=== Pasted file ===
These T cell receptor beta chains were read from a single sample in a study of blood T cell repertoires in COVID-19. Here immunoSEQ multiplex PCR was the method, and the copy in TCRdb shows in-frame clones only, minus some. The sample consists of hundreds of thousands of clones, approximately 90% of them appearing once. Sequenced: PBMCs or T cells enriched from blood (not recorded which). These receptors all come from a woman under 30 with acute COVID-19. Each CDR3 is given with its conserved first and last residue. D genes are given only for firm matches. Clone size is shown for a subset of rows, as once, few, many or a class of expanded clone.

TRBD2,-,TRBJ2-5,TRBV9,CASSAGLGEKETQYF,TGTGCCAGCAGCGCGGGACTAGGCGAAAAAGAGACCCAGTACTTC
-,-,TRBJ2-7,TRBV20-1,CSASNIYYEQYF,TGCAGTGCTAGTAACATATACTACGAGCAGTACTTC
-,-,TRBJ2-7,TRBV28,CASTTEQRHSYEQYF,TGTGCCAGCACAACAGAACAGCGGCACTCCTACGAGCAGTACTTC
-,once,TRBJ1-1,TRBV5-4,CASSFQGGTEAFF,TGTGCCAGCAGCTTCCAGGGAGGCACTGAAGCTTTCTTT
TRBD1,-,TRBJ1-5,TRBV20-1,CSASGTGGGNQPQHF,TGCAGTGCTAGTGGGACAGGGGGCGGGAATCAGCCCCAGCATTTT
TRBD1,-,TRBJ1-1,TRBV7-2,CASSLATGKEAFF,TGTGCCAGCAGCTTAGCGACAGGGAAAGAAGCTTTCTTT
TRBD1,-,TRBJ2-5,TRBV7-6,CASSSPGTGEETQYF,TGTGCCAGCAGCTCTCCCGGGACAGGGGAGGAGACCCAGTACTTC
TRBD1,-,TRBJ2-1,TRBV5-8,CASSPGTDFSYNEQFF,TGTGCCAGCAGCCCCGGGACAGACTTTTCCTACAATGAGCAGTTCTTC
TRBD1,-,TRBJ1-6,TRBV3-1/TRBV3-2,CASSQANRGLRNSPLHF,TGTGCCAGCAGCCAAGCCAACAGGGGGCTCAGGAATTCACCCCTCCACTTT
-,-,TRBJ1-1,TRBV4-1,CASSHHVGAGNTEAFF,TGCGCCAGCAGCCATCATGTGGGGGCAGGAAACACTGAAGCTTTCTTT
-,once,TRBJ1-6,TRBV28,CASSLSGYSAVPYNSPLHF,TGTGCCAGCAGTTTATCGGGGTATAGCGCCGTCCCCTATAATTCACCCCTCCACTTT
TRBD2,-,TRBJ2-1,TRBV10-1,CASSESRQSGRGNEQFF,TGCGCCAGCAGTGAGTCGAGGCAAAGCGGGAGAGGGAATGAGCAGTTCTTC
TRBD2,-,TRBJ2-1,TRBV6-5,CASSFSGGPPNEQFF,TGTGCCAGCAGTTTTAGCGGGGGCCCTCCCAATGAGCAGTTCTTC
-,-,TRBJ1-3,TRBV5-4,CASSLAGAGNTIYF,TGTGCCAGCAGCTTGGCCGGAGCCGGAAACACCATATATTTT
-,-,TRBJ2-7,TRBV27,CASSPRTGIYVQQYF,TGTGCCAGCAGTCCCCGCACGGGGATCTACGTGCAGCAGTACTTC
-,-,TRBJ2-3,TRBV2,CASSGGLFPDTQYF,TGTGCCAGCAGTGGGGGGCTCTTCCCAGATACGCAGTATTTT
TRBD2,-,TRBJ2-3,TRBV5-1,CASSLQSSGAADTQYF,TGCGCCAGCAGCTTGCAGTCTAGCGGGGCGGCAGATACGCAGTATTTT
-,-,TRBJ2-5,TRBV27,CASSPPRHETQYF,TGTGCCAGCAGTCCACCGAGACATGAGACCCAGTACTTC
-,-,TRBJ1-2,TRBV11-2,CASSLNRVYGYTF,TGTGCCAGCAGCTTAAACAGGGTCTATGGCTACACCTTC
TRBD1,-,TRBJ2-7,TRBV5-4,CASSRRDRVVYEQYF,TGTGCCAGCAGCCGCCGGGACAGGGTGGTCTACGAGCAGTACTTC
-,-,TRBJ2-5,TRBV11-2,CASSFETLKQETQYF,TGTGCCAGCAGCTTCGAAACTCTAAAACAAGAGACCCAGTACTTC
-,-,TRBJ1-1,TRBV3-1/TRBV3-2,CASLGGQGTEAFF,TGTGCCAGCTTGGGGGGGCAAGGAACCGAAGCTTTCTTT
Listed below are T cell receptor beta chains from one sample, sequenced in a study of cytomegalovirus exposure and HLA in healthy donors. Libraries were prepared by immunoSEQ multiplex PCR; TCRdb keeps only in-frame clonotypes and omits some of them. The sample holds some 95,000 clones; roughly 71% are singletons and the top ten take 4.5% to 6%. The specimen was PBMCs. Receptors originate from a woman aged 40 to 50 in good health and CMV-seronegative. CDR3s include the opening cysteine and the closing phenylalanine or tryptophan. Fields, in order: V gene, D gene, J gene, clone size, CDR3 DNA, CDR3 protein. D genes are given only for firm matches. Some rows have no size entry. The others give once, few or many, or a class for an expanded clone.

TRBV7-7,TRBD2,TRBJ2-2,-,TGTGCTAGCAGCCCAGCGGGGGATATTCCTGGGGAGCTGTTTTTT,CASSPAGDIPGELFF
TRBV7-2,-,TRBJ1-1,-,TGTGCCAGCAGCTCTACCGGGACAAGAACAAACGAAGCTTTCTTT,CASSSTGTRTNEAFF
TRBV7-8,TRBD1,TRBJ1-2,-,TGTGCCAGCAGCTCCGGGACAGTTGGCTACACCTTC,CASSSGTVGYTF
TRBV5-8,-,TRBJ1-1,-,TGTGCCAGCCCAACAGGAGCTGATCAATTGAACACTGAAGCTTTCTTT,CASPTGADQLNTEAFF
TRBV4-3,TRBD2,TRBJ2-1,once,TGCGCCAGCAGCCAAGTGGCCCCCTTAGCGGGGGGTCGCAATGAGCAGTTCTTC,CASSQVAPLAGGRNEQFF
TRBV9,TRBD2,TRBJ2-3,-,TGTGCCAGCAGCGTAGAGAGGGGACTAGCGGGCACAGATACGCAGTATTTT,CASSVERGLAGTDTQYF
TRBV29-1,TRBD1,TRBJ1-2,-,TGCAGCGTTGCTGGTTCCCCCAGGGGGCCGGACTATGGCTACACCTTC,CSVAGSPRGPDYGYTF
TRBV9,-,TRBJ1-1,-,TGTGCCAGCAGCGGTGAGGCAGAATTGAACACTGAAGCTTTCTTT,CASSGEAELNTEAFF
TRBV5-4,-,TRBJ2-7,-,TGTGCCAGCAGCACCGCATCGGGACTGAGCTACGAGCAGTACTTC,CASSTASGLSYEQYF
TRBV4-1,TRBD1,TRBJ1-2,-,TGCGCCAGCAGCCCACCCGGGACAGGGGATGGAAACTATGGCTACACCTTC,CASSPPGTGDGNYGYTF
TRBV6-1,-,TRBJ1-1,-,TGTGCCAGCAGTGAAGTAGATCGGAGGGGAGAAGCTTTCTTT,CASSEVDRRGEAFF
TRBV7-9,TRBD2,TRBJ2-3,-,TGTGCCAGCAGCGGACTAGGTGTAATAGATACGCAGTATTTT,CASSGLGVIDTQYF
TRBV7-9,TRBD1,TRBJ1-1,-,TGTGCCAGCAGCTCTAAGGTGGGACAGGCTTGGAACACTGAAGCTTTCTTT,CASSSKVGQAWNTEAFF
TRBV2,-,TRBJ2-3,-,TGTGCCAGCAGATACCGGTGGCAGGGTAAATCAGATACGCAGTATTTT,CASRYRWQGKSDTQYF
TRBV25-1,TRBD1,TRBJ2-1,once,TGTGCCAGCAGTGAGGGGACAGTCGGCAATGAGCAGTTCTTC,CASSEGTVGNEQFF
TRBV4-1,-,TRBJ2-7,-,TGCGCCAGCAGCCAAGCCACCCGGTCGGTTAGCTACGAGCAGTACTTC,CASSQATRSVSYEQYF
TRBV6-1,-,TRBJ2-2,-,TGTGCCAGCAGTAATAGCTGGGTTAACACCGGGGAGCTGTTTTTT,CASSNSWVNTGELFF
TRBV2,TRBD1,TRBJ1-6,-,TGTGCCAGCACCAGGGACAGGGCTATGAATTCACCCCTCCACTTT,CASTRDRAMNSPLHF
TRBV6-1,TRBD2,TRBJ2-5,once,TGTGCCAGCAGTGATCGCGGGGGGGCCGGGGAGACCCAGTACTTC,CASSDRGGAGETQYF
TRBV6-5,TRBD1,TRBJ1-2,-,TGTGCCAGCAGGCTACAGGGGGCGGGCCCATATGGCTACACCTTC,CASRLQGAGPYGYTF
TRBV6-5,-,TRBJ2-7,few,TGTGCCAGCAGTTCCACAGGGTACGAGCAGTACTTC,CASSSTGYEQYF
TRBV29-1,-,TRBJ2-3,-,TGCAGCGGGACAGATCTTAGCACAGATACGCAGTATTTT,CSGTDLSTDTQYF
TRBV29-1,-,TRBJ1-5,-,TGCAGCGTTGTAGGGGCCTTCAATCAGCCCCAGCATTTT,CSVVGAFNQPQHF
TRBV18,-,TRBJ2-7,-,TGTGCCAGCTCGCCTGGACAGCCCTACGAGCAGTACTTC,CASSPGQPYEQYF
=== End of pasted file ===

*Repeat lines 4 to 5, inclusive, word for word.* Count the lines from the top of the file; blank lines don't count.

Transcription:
-,-,TRBJ2-7,TRBV28,CASTTEQRHSYEQYF,TGTGCCAGCACAACAGAACAGCGGCACTCCTACGAGCAGTACTTC
-,once,TRBJ1-1,TRBV5-4,CASSFQGGTEAFF,TGTGCCAGCAGCTTCCAGGGAGGCACTGAAGCTTTCTTT